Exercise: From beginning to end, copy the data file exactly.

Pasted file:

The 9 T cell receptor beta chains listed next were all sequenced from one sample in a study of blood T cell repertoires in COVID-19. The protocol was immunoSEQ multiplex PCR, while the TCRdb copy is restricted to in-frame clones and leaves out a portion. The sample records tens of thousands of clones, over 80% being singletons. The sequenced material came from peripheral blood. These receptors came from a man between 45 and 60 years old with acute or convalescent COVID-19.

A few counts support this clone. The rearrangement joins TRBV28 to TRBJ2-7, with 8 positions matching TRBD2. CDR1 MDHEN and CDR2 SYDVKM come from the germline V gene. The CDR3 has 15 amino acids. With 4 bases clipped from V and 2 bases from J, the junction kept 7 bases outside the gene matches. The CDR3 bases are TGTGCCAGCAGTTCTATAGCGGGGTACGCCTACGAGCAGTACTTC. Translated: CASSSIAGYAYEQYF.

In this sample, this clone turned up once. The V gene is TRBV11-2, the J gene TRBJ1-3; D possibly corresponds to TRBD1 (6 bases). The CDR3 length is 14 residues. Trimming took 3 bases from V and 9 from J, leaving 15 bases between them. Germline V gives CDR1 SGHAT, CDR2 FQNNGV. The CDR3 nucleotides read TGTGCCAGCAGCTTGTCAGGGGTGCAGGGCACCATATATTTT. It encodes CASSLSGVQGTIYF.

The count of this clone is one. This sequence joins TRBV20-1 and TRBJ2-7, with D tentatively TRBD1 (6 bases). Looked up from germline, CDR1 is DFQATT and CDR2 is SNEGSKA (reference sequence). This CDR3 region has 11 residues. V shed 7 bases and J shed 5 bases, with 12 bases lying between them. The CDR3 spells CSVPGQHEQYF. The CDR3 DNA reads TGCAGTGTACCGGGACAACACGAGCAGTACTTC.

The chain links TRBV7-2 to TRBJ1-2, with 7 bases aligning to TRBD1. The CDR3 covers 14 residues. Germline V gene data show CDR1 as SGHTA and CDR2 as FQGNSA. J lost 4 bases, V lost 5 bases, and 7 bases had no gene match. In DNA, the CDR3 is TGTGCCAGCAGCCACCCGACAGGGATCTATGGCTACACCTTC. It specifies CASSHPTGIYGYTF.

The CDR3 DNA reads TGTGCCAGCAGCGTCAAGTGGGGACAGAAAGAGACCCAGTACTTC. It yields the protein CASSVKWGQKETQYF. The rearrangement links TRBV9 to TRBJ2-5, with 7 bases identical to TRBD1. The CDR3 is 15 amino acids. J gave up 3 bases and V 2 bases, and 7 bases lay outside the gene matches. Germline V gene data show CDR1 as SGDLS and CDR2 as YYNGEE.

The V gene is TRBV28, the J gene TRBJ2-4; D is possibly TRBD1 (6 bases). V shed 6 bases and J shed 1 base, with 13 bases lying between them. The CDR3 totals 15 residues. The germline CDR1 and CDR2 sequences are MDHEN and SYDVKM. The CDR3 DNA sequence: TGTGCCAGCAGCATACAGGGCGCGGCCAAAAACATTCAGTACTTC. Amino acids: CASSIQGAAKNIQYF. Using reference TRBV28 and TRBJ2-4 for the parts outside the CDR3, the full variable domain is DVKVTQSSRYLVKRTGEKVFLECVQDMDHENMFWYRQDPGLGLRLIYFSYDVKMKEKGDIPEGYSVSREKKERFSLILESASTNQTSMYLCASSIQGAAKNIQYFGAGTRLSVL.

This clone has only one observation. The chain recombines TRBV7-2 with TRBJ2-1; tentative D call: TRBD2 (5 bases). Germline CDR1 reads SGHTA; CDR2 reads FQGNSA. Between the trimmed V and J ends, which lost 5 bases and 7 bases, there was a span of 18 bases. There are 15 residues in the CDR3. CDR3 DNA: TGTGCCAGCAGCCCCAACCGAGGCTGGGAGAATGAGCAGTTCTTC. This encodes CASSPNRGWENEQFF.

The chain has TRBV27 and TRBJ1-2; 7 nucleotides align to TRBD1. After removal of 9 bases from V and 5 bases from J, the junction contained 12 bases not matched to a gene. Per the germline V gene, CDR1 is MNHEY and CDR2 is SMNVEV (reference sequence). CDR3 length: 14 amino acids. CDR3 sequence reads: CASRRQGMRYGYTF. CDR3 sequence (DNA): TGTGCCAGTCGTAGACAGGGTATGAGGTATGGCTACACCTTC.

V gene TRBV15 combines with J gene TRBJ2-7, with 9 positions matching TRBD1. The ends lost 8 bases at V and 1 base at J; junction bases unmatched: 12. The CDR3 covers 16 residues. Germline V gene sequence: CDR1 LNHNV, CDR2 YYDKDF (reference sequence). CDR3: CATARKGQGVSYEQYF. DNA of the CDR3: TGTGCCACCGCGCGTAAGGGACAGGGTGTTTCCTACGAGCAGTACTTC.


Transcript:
The 9 T cell receptor beta chains listed next were all sequenced from one sample in a study of blood T cell repertoires in COVID-19. The protocol was immunoSEQ multiplex PCR, while the TCRdb copy is restricted to in-frame clones and leaves out a portion. The sample records tens of thousands of clones, over 80% being singletons. The sequenced material came from peripheral blood. These receptors came from a man between 45 and 60 years old with acute or convalescent COVID-19.

A few counts support this clone. The rearrangement joins TRBV28 to TRBJ2-7, with 8 positions matching TRBD2. CDR1 MDHEN and CDR2 SYDVKM come from the germline V gene. The CDR3 has 15 amino acids. With 4 bases clipped from V and 2 bases from J, the junction kept 7 bases outside the gene matches. The CDR3 bases are TGTGCCAGCAGTTCTATAGCGGGGTACGCCTACGAGCAGTACTTC. Translated: CASSSIAGYAYEQYF.

In this sample, this clone turned up once. The V gene is TRBV11-2, the J gene TRBJ1-3; D possibly corresponds to TRBD1 (6 bases). The CDR3 length is 14 residues. Trimming took 3 bases from V and 9 from J, leaving 15 bases between them. Germline V gives CDR1 SGHAT, CDR2 FQNNGV. The CDR3 nucleotides read TGTGCCAGCAGCTTGTCAGGGGTGCAGGGCACCATATATTTT. It encodes CASSLSGVQGTIYF.

The count of this clone is one. This sequence joins TRBV20-1 and TRBJ2-7, with D tentatively TRBD1 (6 bases). Looked up from germline, CDR1 is DFQATT and CDR2 is SNEGSKA (reference sequence). This CDR3 region has 11 residues. V shed 7 bases and J shed 5 bases, with 12 bases lying between them. The CDR3 spells CSVPGQHEQYF. The CDR3 DNA reads TGCAGTGTACCGGGACAACACGAGCAGTACTTC.

The chain links TRBV7-2 to TRBJ1-2, with 7 bases aligning to TRBD1. The CDR3 covers 14 residues. Germline V gene data show CDR1 as SGHTA and CDR2 as FQGNSA. J lost 4 bases, V lost 5 bases, and 7 bases had no gene match. In DNA, the CDR3 is TGTGCCAGCAGCCACCCGACAGGGATCTATGGCTACACCTTC. It specifies CASSHPTGIYGYTF.

The CDR3 DNA reads TGTGCCAGCAGCGTCAAGTGGGGACAGAAAGAGACCCAGTACTTC. It yields the protein CASSVKWGQKETQYF. The rearrangement links TRBV9 to TRBJ2-5, with 7 bases identical to TRBD1. The CDR3 is 15 amino acids. J gave up 3 bases and V 2 bases, and 7 bases lay outside the gene matches. Germline V gene data show CDR1 as SGDLS and CDR2 as YYNGEE.

The V gene is TRBV28, the J gene TRBJ2-4; D is possibly TRBD1 (6 bases). V shed 6 bases and J shed 1 base, with 13 bases lying between them. The CDR3 totals 15 residues. The germline CDR1 and CDR2 sequences are MDHEN and SYDVKM. The CDR3 DNA sequence: TGTGCCAGCAGCATACAGGGCGCGGCCAAAAACATTCAGTACTTC. Amino acids: CASSIQGAAKNIQYF. Using reference TRBV28 and TRBJ2-4 for the parts outside the CDR3, the full variable domain is DVKVTQSSRYLVKRTGEKVFLECVQDMDHENMFWYRQDPGLGLRLIYFSYDVKMKEKGDIPEGYSVSREKKERFSLILESASTNQTSMYLCASSIQGAAKNIQYFGAGTRLSVL.

This clone has only one observation. The chain recombines TRBV7-2 with TRBJ2-1; tentative D call: TRBD2 (5 bases). Germline CDR1 reads SGHTA; CDR2 reads FQGNSA. Between the trimmed V and J ends, which lost 5 bases and 7 bases, there was a span of 18 bases. There are 15 residues in the CDR3. CDR3 DNA: TGTGCCAGCAGCCCCAACCGAGGCTGGGAGAATGAGCAGTTCTTC. This encodes CASSPNRGWENEQFF.

The chain has TRBV27 and TRBJ1-2; 7 nucleotides align to TRBD1. After removal of 9 bases from V and 5 bases from J, the junction contained 12 bases not matched to a gene. Per the germline V gene, CDR1 is MNHEY and CDR2 is SMNVEV (reference sequence). CDR3 length: 14 amino acids. CDR3 sequence reads: CASRRQGMRYGYTF. CDR3 sequence (DNA): TGTGCCAGTCGTAGACAGGGTATGAGGTATGGCTACACCTTC.

V gene TRBV15 combines with J gene TRBJ2-7, with 9 positions matching TRBD1. The ends lost 8 bases at V and 1 base at J; junction bases unmatched: 12. The CDR3 covers 16 residues. Germline V gene sequence: CDR1 LNHNV, CDR2 YYDKDF (reference sequence). CDR3: CATARKGQGVSYEQYF. DNA of the CDR3: TGTGCCACCGCGCGTAAGGGACAGGGTGTTTCCTACGAGCAGTACTTC.